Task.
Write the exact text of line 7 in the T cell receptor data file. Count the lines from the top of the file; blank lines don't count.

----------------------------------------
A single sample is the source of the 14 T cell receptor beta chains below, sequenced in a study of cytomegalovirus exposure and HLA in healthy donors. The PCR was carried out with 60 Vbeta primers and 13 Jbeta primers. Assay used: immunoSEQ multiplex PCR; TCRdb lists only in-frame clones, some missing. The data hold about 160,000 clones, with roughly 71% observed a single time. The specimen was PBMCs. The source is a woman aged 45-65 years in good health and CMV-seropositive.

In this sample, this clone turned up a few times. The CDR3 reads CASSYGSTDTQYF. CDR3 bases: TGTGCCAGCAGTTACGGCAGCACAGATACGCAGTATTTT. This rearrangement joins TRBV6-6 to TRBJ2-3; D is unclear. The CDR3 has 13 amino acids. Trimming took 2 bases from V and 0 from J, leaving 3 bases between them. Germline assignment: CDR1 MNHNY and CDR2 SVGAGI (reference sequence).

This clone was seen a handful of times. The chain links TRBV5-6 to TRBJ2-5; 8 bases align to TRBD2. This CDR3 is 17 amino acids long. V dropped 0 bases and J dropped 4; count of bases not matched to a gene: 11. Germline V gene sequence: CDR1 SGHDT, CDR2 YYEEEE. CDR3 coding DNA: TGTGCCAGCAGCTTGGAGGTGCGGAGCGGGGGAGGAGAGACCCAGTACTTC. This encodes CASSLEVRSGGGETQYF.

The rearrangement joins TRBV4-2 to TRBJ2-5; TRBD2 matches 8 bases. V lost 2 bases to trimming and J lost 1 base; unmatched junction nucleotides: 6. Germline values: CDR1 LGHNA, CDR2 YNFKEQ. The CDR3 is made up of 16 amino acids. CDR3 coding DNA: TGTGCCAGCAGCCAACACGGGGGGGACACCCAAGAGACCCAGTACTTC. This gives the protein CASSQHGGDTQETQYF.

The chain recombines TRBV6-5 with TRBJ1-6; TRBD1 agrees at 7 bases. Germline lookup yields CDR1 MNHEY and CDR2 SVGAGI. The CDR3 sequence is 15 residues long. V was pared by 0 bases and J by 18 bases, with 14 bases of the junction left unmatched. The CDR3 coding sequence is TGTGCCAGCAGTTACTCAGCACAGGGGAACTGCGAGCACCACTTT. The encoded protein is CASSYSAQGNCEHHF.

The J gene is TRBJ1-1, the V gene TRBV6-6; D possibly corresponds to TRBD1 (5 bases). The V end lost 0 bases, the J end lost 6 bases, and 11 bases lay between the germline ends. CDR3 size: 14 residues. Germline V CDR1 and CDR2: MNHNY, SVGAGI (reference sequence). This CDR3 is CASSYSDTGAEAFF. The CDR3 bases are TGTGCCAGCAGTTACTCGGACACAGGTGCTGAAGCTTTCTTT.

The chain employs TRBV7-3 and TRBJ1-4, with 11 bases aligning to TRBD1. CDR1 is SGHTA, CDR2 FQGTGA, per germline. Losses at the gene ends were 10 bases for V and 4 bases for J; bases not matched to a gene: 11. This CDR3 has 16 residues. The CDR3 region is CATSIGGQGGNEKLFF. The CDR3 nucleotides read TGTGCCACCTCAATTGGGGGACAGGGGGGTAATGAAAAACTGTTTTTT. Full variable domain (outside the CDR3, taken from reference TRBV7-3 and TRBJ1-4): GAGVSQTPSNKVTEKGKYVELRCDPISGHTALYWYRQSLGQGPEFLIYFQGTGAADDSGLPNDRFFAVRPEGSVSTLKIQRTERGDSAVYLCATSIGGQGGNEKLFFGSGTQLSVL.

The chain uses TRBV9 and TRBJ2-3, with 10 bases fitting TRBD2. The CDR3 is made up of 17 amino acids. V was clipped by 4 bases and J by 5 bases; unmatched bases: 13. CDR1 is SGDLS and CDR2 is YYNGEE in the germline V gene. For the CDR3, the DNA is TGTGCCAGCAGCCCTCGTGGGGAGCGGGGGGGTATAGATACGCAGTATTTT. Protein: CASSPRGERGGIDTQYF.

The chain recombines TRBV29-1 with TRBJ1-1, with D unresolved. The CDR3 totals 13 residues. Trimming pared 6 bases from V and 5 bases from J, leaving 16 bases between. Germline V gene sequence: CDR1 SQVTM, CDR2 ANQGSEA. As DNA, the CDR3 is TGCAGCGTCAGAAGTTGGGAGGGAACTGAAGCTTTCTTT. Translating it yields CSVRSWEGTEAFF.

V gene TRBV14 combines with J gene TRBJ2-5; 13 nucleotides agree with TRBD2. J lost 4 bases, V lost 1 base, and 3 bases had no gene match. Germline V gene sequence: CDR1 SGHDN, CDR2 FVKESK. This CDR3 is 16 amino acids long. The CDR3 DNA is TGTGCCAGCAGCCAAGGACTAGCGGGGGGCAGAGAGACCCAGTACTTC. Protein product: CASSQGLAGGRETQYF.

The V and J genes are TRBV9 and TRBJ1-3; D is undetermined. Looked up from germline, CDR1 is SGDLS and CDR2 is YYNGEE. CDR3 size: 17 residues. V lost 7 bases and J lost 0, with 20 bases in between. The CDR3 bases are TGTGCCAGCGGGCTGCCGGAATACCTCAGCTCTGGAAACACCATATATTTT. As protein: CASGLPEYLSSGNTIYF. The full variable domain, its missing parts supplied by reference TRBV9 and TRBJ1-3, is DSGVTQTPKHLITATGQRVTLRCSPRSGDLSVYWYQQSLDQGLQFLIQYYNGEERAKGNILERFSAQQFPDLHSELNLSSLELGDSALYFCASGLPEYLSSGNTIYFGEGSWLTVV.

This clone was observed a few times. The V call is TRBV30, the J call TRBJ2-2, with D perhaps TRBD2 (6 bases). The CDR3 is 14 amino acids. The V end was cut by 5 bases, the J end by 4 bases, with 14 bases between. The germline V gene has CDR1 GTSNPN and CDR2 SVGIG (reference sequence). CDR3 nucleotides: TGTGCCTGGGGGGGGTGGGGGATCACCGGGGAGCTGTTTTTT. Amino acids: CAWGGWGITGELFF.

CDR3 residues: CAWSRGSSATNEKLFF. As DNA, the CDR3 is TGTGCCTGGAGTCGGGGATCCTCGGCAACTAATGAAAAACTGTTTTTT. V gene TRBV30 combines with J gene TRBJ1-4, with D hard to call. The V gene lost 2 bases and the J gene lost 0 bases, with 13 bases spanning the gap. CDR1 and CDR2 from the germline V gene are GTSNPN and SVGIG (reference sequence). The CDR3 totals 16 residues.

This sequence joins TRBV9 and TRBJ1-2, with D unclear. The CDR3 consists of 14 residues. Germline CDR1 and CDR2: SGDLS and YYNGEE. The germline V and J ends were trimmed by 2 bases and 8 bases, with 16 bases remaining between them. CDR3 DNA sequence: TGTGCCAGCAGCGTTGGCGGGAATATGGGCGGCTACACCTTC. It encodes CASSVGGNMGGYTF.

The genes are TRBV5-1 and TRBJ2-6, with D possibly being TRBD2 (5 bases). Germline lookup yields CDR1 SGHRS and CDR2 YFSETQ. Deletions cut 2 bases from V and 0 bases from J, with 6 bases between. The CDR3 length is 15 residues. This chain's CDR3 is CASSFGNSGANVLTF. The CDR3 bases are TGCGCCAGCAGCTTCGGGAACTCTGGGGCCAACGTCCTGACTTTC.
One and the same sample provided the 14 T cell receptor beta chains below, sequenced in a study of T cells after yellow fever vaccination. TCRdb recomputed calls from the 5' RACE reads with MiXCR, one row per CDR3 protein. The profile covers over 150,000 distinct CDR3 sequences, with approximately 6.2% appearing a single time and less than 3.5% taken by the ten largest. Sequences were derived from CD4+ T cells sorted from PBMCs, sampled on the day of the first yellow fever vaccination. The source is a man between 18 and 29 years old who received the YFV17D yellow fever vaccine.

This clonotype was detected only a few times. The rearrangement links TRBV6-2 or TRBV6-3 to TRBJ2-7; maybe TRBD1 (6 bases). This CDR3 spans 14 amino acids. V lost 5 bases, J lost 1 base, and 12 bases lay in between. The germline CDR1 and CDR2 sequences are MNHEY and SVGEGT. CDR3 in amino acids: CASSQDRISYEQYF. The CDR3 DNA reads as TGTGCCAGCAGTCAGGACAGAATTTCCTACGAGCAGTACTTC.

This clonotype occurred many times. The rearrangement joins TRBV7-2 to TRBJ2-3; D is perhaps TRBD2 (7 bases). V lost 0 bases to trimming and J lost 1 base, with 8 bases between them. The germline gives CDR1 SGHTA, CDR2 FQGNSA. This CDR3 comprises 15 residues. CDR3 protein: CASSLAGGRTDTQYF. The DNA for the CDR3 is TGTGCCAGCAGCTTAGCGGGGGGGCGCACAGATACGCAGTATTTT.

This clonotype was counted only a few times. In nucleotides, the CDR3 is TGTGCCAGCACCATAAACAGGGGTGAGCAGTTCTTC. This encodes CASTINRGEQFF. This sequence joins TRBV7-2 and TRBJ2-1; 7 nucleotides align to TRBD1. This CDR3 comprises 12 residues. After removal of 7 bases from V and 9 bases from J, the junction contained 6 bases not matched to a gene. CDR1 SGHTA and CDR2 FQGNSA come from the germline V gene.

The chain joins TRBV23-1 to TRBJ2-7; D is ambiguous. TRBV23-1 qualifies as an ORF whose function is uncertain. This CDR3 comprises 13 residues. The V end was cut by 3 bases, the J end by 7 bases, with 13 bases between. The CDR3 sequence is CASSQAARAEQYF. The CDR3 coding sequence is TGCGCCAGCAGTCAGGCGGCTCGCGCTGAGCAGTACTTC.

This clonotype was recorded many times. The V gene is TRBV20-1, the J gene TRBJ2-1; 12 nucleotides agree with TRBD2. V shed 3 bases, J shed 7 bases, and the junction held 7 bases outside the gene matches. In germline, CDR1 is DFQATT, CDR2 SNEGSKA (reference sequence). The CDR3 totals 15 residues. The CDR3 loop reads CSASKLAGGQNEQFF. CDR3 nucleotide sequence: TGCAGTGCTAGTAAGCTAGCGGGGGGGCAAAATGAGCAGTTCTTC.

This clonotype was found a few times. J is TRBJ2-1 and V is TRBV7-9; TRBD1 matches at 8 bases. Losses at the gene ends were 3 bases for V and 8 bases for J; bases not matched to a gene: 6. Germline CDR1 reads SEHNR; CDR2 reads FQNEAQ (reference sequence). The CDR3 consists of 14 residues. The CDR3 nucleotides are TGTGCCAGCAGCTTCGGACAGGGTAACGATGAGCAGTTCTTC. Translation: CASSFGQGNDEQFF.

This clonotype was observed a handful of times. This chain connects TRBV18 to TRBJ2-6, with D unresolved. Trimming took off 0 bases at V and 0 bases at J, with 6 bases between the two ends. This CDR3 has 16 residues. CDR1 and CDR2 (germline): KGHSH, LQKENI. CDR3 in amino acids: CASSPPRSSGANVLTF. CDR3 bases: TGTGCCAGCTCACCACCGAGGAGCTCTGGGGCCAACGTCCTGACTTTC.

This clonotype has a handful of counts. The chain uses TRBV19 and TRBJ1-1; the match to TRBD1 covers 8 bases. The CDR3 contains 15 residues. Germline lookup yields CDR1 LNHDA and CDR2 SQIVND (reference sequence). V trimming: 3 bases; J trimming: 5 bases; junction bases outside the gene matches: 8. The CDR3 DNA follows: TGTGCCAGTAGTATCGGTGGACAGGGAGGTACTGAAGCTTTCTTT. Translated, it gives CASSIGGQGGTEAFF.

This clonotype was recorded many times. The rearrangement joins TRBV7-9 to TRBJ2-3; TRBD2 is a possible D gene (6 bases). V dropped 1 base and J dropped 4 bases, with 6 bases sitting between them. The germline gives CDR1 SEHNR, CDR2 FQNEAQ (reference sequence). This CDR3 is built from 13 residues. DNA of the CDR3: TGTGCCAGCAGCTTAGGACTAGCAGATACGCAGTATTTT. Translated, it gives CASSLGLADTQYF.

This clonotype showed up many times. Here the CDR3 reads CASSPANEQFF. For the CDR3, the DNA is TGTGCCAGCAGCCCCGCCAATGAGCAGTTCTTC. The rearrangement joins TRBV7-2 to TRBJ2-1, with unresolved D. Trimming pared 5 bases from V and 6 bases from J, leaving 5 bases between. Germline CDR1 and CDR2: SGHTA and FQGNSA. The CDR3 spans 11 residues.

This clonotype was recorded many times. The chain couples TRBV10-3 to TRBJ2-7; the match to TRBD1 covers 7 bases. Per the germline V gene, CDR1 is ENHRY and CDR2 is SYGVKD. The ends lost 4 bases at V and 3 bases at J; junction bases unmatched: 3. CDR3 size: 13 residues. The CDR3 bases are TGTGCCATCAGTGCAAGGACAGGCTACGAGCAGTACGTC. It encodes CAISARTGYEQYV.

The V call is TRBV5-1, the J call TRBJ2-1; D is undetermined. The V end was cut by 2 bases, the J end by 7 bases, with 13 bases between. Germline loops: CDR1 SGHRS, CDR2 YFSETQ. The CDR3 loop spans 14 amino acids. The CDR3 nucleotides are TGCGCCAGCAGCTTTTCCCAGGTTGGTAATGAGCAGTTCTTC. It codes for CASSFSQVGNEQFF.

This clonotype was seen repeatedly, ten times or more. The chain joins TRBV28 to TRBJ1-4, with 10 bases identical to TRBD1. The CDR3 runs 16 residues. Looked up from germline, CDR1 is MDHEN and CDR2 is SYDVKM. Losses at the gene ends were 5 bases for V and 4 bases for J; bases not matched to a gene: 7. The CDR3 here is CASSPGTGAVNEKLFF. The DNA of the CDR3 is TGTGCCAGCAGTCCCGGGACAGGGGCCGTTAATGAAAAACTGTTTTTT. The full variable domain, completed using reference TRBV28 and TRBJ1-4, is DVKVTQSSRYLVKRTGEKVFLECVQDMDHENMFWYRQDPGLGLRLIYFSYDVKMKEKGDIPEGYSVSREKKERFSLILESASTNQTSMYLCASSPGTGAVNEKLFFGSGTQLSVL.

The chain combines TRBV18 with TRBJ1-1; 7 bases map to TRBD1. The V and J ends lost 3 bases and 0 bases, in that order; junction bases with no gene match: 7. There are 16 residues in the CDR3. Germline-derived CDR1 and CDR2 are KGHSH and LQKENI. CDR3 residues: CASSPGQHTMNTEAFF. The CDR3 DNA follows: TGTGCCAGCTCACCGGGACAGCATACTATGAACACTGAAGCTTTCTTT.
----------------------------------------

The chain employs TRBV7-3 and TRBJ1-4, with 11 bases aligning to TRBD1. CDR1 is SGHTA, CDR2 FQGTGA, per germline. Losses at the gene ends were 10 bases for V and 4 bases for J; bases not matched to a gene: 11. This CDR3 has 16 residues. The CDR3 region is CATSIGGQGGNEKLFF. The CDR3 nucleotides read TGTGCCACCTCAATTGGGGGACAGGGGGGTAATGAAAAACTGTTTTTT. Full variable domain (outside the CDR3, taken from reference TRBV7-3 and TRBJ1-4): GAGVSQTPSNKVTEKGKYVELRCDPISGHTALYWYRQSLGQGPEFLIYFQGTGAADDSGLPNDRFFAVRPEGSVSTLKIQRTERGDSAVYLCATSIGGQGGNEKLFFGSGTQLSVL.